50 Years After Creating Her Alter Ego, Angelyne Is Still Driving That Pink Convertible
Peacock’s new limited series follows a historical LA transformation.
Before social media influencers, Paris Hilton, and Kim Kardashian, there was mononymous Los Angeles icon Angelyne, who mastered the art of being famous for, well, being famous. In the 1980s, she became known all over town thanks to a series of billboards featuring her big, platinum blonde hair and bright pink Corvette. But her true identity was shrouded in mystery. Peacock’s new five-episode limited series, Angelyne, dramatizes her real life through a mix of fact and fiction. “I’m a Rorschach test in pink. An innocent little doll. Or a whore. Or a porn star,” says the titular character, played by Emmy Rossum. “People see what they see.”
Showrunner Allison Miller said in a press release that the show is not really “the true story,” but rather a “homage” to the real Angelyne, who came to symbolize the glamour of the city. “It’s not a straightforward biopic. It’s a story inspired by everything Angelyne represents. ... It’s a story about Los Angeles and everything the city means to people who move here.”
Who was Angelyne, and why was she on all those billboards? At the time, many Angelenos had no idea, but in 2017, The Hollywood Reporter’s Gary Baum wrote an article revealing who Angelyne really was, thanks to an interview with a “hobbyist genealogist” who had used a “global network of public databases” to identify her. (The Hollywood Reporter independently confirmed his findings.) Her real name was Renee Tami Goldberg, and she was born in Poland on Oct. 2, 1950.
Goldberg and her family moved to the United States in 1959. Her parents, both Polish Jews, had survived World War II concentration camps, but had lost more than 40 relatives. After liberation, they were sent to a displaced persons camp in Germany, and then repatriated to their home country. But Poland was still unwelcoming to Jews after the war, so they moved first to Israel, and then to New York.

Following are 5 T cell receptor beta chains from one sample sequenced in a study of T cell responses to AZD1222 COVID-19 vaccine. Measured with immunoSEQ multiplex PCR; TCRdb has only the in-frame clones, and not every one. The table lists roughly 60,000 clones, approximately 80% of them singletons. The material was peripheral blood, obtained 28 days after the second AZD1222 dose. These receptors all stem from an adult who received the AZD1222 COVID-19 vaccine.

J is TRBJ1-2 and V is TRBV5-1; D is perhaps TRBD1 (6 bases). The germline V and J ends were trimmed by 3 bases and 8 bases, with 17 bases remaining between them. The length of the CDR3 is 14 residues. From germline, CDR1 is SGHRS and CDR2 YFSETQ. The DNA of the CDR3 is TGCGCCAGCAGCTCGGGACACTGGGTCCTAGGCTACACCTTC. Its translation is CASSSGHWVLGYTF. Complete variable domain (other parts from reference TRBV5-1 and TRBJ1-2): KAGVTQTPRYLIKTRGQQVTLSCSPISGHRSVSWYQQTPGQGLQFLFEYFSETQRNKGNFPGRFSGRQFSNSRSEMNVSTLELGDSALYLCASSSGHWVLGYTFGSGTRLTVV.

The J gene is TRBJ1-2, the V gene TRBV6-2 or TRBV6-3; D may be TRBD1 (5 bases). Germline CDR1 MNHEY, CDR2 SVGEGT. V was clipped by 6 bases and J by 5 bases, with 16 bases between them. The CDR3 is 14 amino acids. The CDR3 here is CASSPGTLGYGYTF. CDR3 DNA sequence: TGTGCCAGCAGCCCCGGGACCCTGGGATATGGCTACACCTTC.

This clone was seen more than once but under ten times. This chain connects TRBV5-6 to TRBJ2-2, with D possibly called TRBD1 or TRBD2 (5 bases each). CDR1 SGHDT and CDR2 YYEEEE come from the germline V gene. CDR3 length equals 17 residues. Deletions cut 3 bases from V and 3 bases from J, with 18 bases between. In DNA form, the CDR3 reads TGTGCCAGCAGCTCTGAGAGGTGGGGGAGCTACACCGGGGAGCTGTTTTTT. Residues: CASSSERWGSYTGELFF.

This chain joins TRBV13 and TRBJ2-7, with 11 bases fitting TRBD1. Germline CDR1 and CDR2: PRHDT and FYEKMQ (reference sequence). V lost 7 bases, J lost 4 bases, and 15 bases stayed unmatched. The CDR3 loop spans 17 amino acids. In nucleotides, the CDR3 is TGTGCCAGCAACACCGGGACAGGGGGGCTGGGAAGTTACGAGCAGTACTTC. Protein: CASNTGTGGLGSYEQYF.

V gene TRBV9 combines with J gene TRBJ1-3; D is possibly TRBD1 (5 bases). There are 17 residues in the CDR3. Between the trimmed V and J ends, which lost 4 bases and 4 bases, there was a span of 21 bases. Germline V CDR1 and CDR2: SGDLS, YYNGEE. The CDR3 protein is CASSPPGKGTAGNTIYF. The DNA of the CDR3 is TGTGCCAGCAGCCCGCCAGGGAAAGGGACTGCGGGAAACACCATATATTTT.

Goldberg’s mother died of cancer when she was 14, and her father remarried another Holocaust survivor. The new family moved to Panorama City in the San Fernando Valley, where she attended Monroe Senior High School in the ’60s. From here, the paper trail thins out, but records indicate that Goldberg briefly married a Hollywood executive, Michael Strauss. The couple divorced in 1969. Strauss said she was “unique, beautiful, [and] smart,” and that she’d fled her home because her father was “controlling and cruel,” having been traumatized by World War II.
Strauss and Goldberg lost contact after the divorce, but he says they met they again in the mid-’70s. By then, she was Angelyne. “I wasn’t there when she made the transition. All of a sudden, big boobs, blond hair, this voice ... it didn’t compute with who I’d known she was,” Strauss told The Hollywood Reporter. He didn’t buy her new persona — an orphan from Kentucky — saying she “couldn’t fully sell” this “crazy, out-of-this-world character.”
Goldberg had invested in plastic surgery, performed in a band, and sold cameos of her billboards to studios, but ultimately she never made it big in the industry. Like many dreamers in Hollywood, Baum wrote, her entertainment career “never panned out quite as intended.”
Today, Angelyne is around 71 years old. The Hollywood Reporter story noted that she’d sold her Malibu condo in 2010, and as of 2017, lived in the Ventura County area of Thousand Oaks.
She can still be spotted around LA in her pink convertible, and has plenty of fans who view her as a Hollywood staple. There’s an @Angelyne Sightings Twitter account — “I just saw Angelyne, which is one day of very good luck?” one person joked — and she happily takes photos with fans and shares wisdom on her Twitter account. In December she posted, “Anyone that follows me becomes Hollywood royalty immediately.”
Per Variety, Goldberg was originally set to appear in Angelyne but opted out for undisclosed reasons. She was not part of the show’s production, but Rossum says she granted the series rights to her life, and to all the trademarks, art, and punk-pop music she’d been involved in. She also gave Rossum her blessing. “She told me that I should tell the story that I wanted to tell — that she considers herself to be an icon and that she serves to speak to whatever the individual sees in her,” Rossum told Variety. “She said she did what she felt she was inside and that’s how it came out, and we wanted to honor the legacy that she has in all of her pink glamour. I hope that the show is ultimately a love letter to that fun.”